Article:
It is not essential for imparting conductivity to the shield glass that the silica film shall be formed on the surface thereof as hereinbefore described. I prefer to utilize a silica film, because in this manner I am able to secure highly predictable results, and the results may be easily duplicated within narrow limits, providing the composition of the specimens remains substantially the same. Also, since the conducting layer is only 100-200 A. U. thick, it needs to be protected and the silica film provides protection. When a silica skin is utilized, the conducting layer developed by hydrogen treatment is situated immediately under the silica film. I have found that, if a specimen remains in air for some time, a very thin uneven film of silica is formed on its surface, presumably as a result of acidic vapors in the atmosphere. This film will not prevent the formation of my conductive layers, of course, but the resistivities obtained with this type of silica film will vary considerably from specimen to specimen. If a silica film is formed by the action of dilute hydrochloric or nitric acid, the resistivities obtained will be uniform. The silica layer may have a convenient thickness such as 50-5,000 A. U. I prefer to use a thickness of about 1,000 A. U. because such a thickness reflects an easily recognized blue interference color. A silica film which is formed by leaching lead oxide from the surface of the specimen in a suitable solvent will at first be soft, but after the specimen has been heated at from 400 to 500 C. in air or hydrogen, it will become very hard, thereby serving additionally as a protective agent for the conductive layer formed underneath.
In order to further assure uniform resistivities in my conductive layers, I have found that annealing the specimen to remove possible strains may be advantageous. Also, the lower limiting value of resistivity, which is obtained after hydroen treatment, may be decreased somewhat if the surfaces of the specimens are ground W t 8+ Wet carborundum wheel prior to the application of the silica film. Apparently, this increases the exposed surface area which the hydrogen may reach.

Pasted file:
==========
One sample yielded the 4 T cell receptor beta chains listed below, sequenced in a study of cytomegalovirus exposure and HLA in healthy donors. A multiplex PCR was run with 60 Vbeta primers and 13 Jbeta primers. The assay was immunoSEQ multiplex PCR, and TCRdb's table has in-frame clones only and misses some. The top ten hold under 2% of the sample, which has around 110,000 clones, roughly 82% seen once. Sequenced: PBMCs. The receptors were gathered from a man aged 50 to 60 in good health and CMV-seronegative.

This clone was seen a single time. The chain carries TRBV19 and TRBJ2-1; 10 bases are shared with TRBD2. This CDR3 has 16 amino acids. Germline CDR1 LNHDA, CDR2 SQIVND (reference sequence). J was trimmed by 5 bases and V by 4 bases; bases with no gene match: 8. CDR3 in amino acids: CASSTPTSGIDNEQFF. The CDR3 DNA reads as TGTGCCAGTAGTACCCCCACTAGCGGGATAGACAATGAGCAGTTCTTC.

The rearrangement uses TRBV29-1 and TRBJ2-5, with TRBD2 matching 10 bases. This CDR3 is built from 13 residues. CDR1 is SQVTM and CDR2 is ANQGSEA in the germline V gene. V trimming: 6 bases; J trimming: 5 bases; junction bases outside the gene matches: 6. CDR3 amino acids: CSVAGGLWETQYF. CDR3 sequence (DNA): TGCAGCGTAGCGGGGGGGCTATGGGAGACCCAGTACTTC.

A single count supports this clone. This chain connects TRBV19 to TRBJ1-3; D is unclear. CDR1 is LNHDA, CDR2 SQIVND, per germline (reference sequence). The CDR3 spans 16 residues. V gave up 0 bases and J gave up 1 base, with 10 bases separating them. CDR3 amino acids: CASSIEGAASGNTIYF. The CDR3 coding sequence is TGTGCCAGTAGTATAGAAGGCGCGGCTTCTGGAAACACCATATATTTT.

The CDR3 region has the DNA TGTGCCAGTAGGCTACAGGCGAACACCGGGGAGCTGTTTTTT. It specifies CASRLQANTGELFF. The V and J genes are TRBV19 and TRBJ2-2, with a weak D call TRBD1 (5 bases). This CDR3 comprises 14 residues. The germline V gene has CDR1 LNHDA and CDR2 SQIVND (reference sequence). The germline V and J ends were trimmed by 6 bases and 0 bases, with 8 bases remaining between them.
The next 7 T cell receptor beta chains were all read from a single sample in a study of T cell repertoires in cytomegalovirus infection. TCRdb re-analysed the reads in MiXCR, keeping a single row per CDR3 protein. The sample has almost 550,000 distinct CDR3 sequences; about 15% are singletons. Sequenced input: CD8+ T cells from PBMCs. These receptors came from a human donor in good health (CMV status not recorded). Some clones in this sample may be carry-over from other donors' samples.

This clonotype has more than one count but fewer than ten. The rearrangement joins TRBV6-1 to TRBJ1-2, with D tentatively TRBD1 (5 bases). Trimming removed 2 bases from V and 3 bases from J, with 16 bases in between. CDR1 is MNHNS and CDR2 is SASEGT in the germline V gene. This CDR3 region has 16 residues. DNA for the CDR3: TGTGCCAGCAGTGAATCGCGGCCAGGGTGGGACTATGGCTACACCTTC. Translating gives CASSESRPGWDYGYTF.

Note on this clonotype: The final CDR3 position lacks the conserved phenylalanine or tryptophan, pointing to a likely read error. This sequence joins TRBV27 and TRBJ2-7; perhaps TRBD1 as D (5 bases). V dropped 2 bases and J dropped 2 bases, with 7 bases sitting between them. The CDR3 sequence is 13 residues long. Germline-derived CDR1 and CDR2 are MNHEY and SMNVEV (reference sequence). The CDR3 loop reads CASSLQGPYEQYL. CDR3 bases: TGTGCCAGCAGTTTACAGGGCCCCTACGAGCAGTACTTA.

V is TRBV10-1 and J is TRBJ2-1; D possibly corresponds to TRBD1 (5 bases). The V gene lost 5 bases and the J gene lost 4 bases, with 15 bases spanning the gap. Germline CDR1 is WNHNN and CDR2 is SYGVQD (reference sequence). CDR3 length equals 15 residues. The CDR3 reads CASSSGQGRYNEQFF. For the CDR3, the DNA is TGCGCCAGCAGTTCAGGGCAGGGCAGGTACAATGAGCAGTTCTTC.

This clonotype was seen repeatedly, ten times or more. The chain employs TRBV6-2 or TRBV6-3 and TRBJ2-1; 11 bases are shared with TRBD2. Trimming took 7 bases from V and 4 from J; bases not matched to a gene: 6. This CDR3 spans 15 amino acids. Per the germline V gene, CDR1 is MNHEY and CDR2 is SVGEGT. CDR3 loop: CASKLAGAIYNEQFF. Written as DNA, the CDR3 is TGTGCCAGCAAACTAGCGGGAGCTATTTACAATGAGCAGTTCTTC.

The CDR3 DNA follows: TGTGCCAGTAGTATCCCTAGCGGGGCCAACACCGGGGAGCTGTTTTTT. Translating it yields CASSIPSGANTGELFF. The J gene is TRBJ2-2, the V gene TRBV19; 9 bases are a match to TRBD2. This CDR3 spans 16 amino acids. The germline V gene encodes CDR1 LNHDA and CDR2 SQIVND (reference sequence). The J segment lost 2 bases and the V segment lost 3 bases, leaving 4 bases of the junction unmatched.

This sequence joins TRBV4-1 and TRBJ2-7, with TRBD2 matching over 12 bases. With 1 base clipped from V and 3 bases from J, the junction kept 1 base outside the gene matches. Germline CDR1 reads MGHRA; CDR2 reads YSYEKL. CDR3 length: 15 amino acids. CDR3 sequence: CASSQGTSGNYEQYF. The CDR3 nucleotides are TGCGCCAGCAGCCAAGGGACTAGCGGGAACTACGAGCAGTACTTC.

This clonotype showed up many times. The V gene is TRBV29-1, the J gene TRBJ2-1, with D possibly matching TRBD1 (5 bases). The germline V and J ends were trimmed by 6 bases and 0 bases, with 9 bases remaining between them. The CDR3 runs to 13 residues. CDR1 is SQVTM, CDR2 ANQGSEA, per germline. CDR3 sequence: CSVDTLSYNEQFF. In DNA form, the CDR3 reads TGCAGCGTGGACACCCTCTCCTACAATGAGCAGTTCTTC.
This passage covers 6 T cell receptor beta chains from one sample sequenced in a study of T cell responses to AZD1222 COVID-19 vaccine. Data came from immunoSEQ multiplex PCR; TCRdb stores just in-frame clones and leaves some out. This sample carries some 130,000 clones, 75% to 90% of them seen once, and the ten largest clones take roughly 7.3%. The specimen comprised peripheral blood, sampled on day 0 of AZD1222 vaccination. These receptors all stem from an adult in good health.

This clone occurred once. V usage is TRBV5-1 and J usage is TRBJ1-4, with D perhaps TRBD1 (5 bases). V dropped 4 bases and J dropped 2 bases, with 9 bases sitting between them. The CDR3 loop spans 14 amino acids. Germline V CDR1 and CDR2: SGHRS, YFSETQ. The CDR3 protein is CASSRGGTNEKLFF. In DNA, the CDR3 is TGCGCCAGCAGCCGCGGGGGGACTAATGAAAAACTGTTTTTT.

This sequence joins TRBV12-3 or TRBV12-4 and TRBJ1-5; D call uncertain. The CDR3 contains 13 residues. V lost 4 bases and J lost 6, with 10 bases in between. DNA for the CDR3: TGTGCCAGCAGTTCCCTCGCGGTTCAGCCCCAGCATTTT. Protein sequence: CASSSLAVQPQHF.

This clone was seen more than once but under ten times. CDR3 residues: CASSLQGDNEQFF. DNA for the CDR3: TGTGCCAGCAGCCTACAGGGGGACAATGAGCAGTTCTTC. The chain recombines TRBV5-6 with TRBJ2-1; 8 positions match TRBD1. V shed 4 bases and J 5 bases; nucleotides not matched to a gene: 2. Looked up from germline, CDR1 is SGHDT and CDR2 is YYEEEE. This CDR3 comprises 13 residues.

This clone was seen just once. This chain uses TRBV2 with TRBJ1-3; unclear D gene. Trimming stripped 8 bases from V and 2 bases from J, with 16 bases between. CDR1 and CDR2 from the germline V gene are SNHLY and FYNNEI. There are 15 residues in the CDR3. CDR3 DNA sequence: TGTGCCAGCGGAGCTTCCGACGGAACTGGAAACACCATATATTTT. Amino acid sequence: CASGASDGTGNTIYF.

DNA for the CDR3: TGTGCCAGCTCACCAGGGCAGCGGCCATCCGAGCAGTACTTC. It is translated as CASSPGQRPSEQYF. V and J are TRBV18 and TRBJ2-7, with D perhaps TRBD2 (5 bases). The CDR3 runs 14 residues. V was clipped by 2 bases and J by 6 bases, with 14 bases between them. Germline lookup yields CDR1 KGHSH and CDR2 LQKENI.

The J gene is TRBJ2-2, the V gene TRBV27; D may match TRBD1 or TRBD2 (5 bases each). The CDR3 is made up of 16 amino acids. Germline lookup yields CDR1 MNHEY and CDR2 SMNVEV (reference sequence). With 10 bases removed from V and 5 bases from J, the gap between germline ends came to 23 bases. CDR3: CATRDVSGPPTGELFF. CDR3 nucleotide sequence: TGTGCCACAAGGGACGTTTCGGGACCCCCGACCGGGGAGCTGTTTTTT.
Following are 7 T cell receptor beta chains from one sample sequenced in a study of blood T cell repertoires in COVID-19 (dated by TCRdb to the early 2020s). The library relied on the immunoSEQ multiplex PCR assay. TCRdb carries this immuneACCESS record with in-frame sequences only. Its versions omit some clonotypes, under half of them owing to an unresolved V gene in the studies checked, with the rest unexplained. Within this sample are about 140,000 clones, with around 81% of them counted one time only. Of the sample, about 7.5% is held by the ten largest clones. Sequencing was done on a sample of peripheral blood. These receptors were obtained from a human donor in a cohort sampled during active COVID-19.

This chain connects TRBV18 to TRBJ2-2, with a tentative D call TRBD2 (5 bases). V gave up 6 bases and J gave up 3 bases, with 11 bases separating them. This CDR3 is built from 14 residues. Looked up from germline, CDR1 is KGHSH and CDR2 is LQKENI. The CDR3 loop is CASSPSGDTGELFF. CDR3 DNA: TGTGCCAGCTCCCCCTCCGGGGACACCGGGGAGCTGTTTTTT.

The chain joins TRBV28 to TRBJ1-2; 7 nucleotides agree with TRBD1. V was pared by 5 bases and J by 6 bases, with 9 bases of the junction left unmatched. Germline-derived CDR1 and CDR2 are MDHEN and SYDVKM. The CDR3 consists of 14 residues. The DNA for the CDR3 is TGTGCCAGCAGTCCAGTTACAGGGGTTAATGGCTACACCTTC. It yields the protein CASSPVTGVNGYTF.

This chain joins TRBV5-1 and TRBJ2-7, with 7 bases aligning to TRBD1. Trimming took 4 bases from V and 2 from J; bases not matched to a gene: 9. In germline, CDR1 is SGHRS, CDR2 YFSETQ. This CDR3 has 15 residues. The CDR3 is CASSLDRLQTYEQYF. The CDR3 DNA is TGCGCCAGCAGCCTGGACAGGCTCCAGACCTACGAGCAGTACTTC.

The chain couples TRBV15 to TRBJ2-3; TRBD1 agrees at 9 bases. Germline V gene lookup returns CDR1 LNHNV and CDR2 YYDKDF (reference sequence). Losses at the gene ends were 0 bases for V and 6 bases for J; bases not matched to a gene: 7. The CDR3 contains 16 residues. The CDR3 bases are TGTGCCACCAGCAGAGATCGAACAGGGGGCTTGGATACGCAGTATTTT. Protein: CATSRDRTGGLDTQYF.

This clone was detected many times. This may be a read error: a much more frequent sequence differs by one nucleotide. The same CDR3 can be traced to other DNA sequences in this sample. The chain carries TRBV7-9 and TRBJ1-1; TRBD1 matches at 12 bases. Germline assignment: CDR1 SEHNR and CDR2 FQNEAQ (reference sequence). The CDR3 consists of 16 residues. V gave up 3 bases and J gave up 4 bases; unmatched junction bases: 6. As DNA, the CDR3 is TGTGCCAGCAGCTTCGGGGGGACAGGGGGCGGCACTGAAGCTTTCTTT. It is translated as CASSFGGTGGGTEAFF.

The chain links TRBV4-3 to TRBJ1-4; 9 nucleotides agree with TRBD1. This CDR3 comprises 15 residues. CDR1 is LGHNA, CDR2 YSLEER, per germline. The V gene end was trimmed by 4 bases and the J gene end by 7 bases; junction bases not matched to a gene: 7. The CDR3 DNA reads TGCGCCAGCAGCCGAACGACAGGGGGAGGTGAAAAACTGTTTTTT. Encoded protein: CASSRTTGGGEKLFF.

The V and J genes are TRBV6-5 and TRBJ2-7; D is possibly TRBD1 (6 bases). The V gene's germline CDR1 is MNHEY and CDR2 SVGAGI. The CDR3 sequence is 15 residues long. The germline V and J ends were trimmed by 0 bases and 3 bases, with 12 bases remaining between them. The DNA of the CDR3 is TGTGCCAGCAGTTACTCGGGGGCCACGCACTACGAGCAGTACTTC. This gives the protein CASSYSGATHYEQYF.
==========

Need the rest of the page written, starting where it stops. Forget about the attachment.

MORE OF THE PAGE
Also it is important that traces of foreign substances such as carborundum, copper, or copper salts, sodium salts, etc. be removed from the glass or be absent from the glass at the level at which the conducting layer is to be formed. Small traces of various foreign substances increase the resistivities to high values. One of the benefits obtained by treating the glass in dilute acid for the purpose of developing a silica film is that the acid commonly dissolves any foreign substance which has lodged in or been deposited on the surface of the glass. In the case of carborundum, which becomes lodged in the surface when the glass is ground and which is not soluble in acid, the glass can be cleaned prior to the acid treatment by being boiled in a 1 percent solution of caustic soda in water for about 5 minutes. The solution dissolves a thin layer of glass at the surface, thereby dislodging the carborundum.